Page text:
Rebel rule, some of whom have called on Moscow to annex the region like Crimea.
While few of them are locals, many residents think these armed militias are benevolent, they oppose the government that came to power after President Victor Ukraine was overthrown after a massive protest in Kiev in February.
\"The situation is very grim,\" said a bearded activist who guarded a roadblock near the hospital, saying he was from the city of Lugansk east of the Russian border.
\"We got reinforcements.
\"The locals are awake now,\" he said . \".
But because the fighting is at the doorstep and many people are out of work, some support for the cause of separatism is wobbling.
\"The bank called to ask for payment and they didn\'t care when we said \'no job, there\'s war here.
Alexander fridges, 27, said he was a taxi driver in Slavyansk.
Although she supported the referendum for herself
The 50-year-old says she is no longer sure.
\"Things are worse every day,\" she said . \"
\"If I thought at first, \'Yeah, everything was great.
We will be with Russia.
Then, when they said they wanted to \"drag us down\", I began to think that maybe peace would be better.
\"The military offensive government forces seem to have tightened control, with clashes with rebels inside and outside the main industrial centers in Donetsk and Luhansk, both losing their lives.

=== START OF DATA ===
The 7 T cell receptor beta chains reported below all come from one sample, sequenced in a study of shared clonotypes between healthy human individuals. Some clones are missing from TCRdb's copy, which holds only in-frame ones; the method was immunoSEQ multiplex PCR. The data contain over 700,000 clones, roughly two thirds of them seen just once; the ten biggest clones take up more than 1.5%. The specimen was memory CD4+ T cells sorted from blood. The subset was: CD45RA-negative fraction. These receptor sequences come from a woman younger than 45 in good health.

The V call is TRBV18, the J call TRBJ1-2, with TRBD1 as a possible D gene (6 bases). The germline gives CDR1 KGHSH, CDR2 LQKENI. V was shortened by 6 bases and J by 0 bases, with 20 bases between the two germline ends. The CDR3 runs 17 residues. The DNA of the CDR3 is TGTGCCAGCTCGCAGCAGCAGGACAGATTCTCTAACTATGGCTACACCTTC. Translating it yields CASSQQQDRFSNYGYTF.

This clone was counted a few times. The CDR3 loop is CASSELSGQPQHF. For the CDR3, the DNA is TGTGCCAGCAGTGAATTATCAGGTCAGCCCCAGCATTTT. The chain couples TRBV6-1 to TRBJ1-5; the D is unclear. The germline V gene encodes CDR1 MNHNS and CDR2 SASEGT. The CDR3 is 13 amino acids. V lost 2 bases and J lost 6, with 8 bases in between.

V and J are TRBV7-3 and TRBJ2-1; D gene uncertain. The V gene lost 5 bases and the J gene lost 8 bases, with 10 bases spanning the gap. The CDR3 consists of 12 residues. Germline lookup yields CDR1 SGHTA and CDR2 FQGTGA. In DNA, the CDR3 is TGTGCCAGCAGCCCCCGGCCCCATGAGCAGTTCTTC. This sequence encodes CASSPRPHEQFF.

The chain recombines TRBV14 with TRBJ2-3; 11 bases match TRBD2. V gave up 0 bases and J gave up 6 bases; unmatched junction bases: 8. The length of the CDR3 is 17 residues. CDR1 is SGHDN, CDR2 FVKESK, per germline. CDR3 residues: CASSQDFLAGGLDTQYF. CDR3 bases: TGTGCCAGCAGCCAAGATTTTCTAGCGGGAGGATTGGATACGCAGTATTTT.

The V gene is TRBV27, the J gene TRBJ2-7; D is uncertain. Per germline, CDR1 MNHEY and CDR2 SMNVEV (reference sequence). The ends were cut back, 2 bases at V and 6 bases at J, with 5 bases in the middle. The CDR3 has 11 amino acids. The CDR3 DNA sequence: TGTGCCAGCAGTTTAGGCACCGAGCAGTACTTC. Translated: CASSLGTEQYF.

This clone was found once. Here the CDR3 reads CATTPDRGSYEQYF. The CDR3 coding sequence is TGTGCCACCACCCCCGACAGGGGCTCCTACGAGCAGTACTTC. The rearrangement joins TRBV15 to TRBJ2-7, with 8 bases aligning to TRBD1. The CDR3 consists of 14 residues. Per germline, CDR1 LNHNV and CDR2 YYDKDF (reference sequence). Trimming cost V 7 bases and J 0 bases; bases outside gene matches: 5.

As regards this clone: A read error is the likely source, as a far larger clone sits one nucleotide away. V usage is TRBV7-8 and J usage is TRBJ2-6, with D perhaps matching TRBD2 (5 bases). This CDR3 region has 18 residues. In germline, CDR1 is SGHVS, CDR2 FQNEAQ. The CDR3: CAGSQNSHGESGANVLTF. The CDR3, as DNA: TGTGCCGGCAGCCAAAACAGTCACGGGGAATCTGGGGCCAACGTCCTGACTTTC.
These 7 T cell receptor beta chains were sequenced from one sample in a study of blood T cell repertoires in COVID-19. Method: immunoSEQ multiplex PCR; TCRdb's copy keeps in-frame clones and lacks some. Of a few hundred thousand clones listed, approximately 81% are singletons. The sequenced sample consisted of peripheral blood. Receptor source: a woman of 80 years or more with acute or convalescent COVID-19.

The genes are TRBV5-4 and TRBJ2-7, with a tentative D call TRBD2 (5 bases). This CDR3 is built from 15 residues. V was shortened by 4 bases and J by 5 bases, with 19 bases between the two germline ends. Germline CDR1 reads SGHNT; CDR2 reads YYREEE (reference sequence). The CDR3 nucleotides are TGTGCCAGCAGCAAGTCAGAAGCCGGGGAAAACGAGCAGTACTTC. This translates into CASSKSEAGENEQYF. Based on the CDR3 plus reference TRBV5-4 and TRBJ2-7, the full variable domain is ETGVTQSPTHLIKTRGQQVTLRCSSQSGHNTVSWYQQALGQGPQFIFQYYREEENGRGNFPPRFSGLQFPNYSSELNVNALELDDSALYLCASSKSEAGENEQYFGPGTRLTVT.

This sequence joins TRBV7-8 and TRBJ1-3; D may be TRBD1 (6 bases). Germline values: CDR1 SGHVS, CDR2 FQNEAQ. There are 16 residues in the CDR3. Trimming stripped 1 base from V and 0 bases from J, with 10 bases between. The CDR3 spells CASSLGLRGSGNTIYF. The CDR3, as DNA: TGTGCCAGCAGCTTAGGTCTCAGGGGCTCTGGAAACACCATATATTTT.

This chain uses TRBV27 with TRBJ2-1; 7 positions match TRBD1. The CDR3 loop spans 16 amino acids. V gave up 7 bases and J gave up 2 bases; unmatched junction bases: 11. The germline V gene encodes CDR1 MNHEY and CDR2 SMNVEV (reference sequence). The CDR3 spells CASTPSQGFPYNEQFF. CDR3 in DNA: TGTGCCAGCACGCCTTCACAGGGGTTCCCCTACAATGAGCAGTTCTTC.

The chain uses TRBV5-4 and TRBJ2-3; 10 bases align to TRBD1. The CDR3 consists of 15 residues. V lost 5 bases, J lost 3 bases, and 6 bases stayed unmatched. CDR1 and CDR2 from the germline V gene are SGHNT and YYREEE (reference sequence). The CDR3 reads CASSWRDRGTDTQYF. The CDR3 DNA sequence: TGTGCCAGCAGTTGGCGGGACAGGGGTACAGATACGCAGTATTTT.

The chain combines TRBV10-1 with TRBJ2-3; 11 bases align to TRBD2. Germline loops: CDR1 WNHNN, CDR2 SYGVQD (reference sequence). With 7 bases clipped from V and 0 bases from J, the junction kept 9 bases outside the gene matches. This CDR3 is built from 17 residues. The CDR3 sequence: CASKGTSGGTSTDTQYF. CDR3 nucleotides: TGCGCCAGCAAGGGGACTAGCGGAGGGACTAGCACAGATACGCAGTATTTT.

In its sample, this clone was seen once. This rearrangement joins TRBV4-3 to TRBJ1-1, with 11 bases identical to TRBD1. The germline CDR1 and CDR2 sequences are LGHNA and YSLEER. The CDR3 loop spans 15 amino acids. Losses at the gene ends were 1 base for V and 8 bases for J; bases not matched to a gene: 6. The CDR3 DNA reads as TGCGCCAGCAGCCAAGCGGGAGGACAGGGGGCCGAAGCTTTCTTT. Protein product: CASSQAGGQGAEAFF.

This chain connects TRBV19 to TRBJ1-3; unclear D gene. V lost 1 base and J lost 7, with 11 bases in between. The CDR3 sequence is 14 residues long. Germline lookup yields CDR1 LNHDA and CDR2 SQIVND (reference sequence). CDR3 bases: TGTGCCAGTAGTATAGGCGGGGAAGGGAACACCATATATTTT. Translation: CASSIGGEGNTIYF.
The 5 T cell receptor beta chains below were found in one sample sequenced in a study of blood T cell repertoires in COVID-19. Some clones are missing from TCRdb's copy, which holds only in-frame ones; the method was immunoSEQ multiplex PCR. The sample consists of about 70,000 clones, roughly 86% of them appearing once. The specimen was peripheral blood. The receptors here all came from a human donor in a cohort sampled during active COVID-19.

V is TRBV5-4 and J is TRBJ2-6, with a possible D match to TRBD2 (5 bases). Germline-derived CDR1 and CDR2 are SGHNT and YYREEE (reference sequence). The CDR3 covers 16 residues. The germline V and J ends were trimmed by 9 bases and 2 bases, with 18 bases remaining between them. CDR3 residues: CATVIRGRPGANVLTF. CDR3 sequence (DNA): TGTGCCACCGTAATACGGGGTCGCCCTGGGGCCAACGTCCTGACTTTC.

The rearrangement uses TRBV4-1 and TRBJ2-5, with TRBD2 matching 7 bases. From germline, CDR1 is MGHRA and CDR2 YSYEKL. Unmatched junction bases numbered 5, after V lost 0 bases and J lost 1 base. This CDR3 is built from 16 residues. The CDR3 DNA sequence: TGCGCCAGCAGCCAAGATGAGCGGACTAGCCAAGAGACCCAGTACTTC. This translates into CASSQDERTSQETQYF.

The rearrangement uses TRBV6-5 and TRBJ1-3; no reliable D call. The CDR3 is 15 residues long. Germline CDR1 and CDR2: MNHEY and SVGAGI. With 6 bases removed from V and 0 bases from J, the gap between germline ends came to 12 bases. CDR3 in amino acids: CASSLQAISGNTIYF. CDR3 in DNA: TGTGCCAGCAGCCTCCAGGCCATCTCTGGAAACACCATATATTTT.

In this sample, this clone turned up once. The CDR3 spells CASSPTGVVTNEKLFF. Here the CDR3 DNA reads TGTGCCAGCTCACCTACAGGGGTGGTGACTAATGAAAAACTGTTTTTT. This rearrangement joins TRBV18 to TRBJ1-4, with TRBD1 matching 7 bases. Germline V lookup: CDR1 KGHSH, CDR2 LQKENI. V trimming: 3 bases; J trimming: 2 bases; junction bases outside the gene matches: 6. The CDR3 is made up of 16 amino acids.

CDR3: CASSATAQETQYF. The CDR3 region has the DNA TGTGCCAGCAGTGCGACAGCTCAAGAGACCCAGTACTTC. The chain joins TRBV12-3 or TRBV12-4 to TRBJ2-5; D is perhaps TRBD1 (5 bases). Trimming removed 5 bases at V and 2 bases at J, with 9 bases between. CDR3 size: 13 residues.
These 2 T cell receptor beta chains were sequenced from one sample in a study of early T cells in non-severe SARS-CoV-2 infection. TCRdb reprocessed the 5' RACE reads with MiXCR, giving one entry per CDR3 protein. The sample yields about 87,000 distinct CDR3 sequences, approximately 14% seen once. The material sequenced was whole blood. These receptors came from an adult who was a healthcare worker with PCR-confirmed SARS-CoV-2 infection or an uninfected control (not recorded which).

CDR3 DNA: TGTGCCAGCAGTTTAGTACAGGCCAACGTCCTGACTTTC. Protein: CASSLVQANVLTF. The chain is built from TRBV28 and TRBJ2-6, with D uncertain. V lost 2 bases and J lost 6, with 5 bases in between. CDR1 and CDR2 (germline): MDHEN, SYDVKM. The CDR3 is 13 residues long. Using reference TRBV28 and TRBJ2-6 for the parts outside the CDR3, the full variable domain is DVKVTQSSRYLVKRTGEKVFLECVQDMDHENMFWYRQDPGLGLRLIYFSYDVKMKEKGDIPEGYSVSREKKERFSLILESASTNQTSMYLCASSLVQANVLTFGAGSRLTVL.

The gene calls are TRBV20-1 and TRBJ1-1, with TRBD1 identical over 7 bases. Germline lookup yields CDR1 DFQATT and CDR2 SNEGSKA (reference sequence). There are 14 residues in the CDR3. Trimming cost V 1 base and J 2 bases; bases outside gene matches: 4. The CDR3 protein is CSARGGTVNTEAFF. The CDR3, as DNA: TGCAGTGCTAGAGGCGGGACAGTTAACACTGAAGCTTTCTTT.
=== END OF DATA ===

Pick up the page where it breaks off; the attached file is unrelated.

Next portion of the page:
However, it is not clear whether the Ukrainian military, with the support of the attack aircraft, has made real progress in combating the rebels who occupy the strategic points of densely populated cities.
Young Ukrainian soldiers inspected the car at a heavily guarded checkpoint in Bilbasovka and entered Slaviansk. The 50-
Some people live in eight armored personnel carriers and tents on the side of the road.
\"I won\'t go next time. I\'ll quit.
It\'s not worth spending 600 hyrv na risking my life (
$50 per month).
We are political pawns . \"
Cheeky soldiers, like the rest of the checkpoint, say he comes from the western city of Lviv, a stronghold of Ukrainian nationalism in a country that is increasingly divided between east and west.
\"It was dark at about 10, and then the music and disco lights came on,\" he said painfully, referring to the separatist shooting at night, they seemed to enter and leave the surrounding fields and villages at will.
Another soldier complained that their mission was doomed as long as he thought volunteer fighters and weapons from Russia could easily cross the long and loose border with Russia.
Kiev says the battle was provoked by Moscow, which opposes the pro-Russian army.
And accused Russia of allowing volunteers to enter Ukraine to fight alongside the rebels.
Moscow denied this and called on Ukraine to engage in dialogue with separatists, despite Kiev\'s commitment to limit traffic on Ukraine\'s border with Russia at the ushaksk crossing in Donetsk province, there was no indication of additional reinforcements.
A border official, Sergei Putin, declined to comment, but said the newly installed travel route was only for display.
\"This is what you can call imitation,\" he said . \"(
Additional reports by Thomas Grove;
Work by Alissa de Carbonnel;
Editor Eric Walsh)